Caron, I feel uneasy at the news that there is to be much stricter moderation on Lib Dem Voice. It is true that, as I said above, I have sometimes seen comments that seemed to be personal and offensive, and which I did feel the editorial team should have deleted. But I suspect somehow that with the new policy, some genuinely personal attacks will still be allowed, and completely inoffensive comments, like Lorenzo’s, will be censored. For this will be censorship.
    One problem is that whether or not something is regarded as offensive is very subjective – as we have seen in this discussion. At least if comments are allowed, and then deleted later if considered unacceptable, we will see which comments have been censored. With pre moderation, we (the users of the site) will have no way of knowing how many comments are being censored, and for what reasons.
    We need to remember that freedom of speech is a precious liberal principle. Of course we all have a responsibility to stop and think before making comments. We should be able to express views that are challenging and controversial, but we need to do so in a way that is kind, and considerate to the feelings of others. So in a way, we have a responsibility to “moderate” our own comments – stop and think carefully before we click “post comment”, and, if in doubt, tone a comment down. But I don’t think censorship should be imposed on us, expect in a few extreme cases.

  • Very good article.
    I am appalled at the behaviour of some of my fellow men.
    Here we are 100 years of women suffrage and inequality is still rampant in our society today.
    There is still inequality in the gender pay gap
    Only 10% women in Executive Directorships of UK top companies, I think this goes up to 30% non executive Directorships.
    The proportion of women occupying the top jobs in the armed forces, police and judiciary is abysmal.
    It seems to me that the more this gets brought to the public attention, the more some men then lash out when it comes to other issues with regards to women studies, like the ones highlighted in this article “victim blaming of women and girls in the media” It seems to act as an excuse for men to say, well women are asking for equality on other areas of life, what about men’s equalities on these issues. It is a thing I see time and time again, usually followed by unreasonable language that is justified by spouting out the phrase freedom of speech.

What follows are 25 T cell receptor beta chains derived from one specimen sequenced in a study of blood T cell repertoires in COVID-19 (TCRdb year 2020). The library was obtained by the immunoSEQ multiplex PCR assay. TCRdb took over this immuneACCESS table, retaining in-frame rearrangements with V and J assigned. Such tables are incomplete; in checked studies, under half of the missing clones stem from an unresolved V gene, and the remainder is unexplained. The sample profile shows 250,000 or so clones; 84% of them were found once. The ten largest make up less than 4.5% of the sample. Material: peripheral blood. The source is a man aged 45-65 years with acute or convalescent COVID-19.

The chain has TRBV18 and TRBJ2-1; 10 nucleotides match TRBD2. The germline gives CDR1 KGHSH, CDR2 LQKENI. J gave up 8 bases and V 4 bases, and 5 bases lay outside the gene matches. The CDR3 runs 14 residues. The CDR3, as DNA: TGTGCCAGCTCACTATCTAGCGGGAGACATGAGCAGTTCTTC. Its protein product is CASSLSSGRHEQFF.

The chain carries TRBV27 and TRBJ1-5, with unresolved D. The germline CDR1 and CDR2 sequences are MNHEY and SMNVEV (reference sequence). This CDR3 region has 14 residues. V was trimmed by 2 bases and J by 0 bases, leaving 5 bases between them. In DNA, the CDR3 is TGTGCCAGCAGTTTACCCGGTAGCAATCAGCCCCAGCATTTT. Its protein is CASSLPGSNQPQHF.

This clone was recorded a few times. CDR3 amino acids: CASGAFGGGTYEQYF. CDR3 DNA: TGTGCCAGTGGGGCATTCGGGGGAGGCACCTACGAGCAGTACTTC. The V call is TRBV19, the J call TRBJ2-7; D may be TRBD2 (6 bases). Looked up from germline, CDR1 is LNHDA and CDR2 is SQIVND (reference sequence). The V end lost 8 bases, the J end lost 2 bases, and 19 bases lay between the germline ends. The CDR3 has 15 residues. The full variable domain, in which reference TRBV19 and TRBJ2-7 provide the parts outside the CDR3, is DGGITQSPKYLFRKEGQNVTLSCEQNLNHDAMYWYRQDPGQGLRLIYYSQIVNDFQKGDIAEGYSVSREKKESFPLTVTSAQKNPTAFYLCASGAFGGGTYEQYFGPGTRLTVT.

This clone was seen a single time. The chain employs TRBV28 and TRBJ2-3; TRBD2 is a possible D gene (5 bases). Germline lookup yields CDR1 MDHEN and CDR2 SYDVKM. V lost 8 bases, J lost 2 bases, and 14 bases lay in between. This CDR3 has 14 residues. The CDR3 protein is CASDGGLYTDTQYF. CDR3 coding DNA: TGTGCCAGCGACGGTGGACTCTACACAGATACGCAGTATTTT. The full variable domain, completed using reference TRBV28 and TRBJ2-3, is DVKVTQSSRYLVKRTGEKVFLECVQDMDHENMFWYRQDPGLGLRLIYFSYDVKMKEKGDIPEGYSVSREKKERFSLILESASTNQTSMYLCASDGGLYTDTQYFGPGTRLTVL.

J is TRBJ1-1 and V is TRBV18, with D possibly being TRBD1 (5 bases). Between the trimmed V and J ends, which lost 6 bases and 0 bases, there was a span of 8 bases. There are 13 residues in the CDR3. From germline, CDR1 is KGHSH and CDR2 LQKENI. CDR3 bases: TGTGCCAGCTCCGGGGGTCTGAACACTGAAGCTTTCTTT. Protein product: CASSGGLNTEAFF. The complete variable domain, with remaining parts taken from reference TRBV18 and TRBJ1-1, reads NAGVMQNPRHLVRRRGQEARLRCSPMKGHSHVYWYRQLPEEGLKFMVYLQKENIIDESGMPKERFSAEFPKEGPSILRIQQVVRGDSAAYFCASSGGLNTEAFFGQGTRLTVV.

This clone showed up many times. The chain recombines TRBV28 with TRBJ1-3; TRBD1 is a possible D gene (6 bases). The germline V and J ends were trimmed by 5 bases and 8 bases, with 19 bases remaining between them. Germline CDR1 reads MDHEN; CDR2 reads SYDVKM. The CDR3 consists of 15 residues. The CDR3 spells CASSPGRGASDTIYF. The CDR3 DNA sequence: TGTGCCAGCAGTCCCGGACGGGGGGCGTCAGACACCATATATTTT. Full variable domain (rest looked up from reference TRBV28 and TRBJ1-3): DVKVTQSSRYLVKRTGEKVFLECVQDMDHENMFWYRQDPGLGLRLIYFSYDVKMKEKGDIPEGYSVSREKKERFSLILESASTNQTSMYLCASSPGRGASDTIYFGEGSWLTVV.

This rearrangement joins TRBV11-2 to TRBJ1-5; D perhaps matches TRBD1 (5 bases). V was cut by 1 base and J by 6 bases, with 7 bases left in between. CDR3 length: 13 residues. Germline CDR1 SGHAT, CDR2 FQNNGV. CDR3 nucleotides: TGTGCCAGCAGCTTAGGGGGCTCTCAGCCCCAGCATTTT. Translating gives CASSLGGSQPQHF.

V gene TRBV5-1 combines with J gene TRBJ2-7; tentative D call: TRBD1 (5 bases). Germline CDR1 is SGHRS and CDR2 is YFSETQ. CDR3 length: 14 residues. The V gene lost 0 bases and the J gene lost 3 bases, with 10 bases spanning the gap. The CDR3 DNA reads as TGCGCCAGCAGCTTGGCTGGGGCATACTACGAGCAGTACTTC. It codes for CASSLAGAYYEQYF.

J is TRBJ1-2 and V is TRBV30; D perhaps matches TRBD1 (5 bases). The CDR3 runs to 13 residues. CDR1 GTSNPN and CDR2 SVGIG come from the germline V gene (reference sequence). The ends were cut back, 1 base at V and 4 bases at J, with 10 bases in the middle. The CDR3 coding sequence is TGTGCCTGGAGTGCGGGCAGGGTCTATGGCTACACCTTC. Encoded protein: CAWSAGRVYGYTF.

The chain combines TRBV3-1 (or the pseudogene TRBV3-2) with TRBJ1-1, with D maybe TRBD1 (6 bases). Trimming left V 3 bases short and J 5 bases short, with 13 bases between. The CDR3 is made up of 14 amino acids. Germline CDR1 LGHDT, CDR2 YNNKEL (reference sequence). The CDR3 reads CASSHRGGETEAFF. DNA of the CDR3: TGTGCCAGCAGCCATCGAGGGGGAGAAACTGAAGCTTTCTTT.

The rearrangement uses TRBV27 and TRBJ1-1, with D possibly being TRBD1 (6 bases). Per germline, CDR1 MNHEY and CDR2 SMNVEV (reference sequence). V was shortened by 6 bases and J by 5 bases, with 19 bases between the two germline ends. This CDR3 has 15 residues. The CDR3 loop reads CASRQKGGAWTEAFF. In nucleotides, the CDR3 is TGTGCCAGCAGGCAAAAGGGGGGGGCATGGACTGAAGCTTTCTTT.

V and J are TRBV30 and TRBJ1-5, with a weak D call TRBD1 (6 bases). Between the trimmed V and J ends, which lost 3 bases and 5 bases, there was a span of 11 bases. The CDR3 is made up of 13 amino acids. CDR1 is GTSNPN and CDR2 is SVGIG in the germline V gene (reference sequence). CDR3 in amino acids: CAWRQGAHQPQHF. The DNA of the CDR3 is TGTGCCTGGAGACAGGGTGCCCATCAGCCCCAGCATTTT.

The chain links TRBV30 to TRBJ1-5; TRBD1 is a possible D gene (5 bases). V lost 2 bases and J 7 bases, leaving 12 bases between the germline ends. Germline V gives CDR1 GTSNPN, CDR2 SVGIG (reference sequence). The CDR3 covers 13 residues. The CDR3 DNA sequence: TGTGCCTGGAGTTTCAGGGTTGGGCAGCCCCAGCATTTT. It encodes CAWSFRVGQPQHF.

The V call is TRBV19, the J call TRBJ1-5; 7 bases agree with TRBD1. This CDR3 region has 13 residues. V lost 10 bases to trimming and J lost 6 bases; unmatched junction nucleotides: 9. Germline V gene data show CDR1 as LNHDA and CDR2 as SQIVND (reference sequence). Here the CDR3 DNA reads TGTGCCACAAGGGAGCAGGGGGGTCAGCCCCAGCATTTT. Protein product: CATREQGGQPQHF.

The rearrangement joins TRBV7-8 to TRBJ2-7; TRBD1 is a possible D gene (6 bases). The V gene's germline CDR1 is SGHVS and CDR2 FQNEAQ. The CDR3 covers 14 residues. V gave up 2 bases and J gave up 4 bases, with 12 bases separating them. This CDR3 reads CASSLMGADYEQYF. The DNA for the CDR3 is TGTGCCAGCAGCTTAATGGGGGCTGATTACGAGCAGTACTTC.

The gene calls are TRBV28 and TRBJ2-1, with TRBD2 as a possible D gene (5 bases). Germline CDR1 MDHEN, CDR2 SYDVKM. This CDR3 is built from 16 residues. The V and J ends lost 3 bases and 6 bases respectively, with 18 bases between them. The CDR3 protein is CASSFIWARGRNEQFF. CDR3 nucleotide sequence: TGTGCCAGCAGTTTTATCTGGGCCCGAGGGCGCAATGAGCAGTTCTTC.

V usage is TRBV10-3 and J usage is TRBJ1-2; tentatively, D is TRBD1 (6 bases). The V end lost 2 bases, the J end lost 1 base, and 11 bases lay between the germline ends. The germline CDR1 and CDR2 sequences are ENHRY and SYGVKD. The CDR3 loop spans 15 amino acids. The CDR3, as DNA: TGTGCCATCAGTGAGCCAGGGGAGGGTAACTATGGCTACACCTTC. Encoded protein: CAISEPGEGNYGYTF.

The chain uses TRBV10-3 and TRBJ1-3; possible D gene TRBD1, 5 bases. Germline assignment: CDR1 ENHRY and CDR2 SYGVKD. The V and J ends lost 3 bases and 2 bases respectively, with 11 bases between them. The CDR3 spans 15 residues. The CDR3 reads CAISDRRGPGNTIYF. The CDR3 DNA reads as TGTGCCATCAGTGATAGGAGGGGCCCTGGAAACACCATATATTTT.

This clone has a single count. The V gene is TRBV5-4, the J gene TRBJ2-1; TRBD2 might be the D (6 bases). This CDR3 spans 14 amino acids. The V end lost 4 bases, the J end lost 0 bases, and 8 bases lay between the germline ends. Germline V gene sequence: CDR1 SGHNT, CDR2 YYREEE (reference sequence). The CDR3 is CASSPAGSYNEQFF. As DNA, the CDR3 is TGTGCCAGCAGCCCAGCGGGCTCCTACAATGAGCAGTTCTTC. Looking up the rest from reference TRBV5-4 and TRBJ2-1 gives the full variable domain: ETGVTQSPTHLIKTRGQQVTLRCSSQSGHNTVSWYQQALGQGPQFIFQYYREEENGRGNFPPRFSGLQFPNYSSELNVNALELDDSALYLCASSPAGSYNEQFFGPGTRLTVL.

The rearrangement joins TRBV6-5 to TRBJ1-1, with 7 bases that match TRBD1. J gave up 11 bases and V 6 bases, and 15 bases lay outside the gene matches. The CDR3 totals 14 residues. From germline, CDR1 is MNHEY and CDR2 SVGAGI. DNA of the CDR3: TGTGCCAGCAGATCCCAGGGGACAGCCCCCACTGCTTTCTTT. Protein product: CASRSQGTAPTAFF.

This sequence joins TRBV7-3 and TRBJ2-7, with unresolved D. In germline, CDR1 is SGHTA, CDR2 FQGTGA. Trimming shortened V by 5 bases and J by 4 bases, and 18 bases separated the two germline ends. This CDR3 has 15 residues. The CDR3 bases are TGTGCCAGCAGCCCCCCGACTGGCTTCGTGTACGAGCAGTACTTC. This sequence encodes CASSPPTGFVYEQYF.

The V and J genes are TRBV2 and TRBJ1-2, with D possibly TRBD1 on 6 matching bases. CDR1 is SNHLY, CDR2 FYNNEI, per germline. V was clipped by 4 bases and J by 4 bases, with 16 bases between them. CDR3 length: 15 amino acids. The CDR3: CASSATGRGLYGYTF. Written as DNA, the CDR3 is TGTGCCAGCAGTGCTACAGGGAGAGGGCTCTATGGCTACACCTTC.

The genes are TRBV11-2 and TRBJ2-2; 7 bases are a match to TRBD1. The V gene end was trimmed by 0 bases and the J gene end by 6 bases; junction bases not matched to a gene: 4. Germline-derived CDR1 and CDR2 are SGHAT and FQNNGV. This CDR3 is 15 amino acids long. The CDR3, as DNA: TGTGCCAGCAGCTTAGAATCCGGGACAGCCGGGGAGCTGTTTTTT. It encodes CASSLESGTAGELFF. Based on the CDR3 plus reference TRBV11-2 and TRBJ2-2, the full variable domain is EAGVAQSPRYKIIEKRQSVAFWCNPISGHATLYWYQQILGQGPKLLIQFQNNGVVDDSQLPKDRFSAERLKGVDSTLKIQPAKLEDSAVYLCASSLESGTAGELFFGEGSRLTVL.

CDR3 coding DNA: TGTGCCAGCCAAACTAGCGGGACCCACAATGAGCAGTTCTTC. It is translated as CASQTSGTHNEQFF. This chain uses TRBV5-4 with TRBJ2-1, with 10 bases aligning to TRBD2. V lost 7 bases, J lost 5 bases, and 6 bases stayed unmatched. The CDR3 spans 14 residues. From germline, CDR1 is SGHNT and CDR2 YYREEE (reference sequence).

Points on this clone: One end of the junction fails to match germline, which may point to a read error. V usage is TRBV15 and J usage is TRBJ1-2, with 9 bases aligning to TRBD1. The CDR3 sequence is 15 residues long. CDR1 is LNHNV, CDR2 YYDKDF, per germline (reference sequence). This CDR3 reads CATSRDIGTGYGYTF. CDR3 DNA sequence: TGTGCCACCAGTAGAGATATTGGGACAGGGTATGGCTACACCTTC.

Thanks for this article Caron and raising this issue.
    On the subject of moderation, maybe we could have a separate article where this can be discussed. I personally feel that LDV has a wee bit of a problem on perceived fairness when it comes to comments made between Remainers / Brexiters and some Activist / Councillors seem to get a bit more leniencies with their combative style of discussion. Maybe it would be good for us to get all this out in the open on a separate thread which could aid you when it comes to future policy?

  • Katharine Pindar 8th Jan '18 - 5:09pm

    I should be sorry if Lorenzo really did leave this site or/and our party. It was his warmth that originally led me to commit myself to contributing here. He can make caustic comments, but somehow one feels that he is basically gentle and sensitive and doesn’t bear any ill-will or malice in his criticisms. He is also quick to praise and encourage other contributors.

    I entirely agree however with the sentiments of this article and the majority of comments. The abuse and denigration of women in this advanced country is shameful. But I also would like to say something in sympathy with men. I deplore their defensive-aggressive reactions, but I think society’s expectations of them can be hard to bear. I mean the expectation that every boy will grow up to make something of himself independently, and forge his own successful path through life, contributing to society.

    There isn’t quite the same expectation of girls, because it is accepted that many of them will contribute to society by bearing and rearing children, and if that is what they do successfully, they will not be obliged by societal disapproval to have an additional career so long as they can afford not to. True, the modern expectation is that women will find work, even while bringing up very small children, and that fathers will play a very important part in child-rearing; but I think men are still judged more on their contributions to society outside the family than in it. And when women advance also in previously largely male domains, from rugby and football to engineering or political power, men may feel they have less of a chance to shine and prove themselves than before and be daunted by the extra competition, which leads some of them to display all this unacceptable fear and anger.

  • Lorenzo Cherin 8th Jan '18 - 6:09pm

    As mentioned above, a very worrisome development when the comments of Katharine, so appreciated , and accepted with real thanks, do not make a bit of difference to the tenor here, with remarks like those of Mark Valaderes , who misquotes me , as I did not say that Caron must accept robust criticism, no words sich as that were mentioned, and the comments that we would become an authoritarian echo chamber were if there was no discussion at all, merely posts from contributors, some newspaapers would therefore be more freedom loving and engaging!

    I have gone from a simple and humourous remark, to the butt of ridicule, fine, I played Don Quixote on stage, no problem.

    But to see the few comments here by me and compare it to the hundreds I made for years in kindness and warmth and liberal and democrat manner and view, and the reactions of Caron and one or two, decides me , no, this site is , like this party, suffering a dilema and crisis.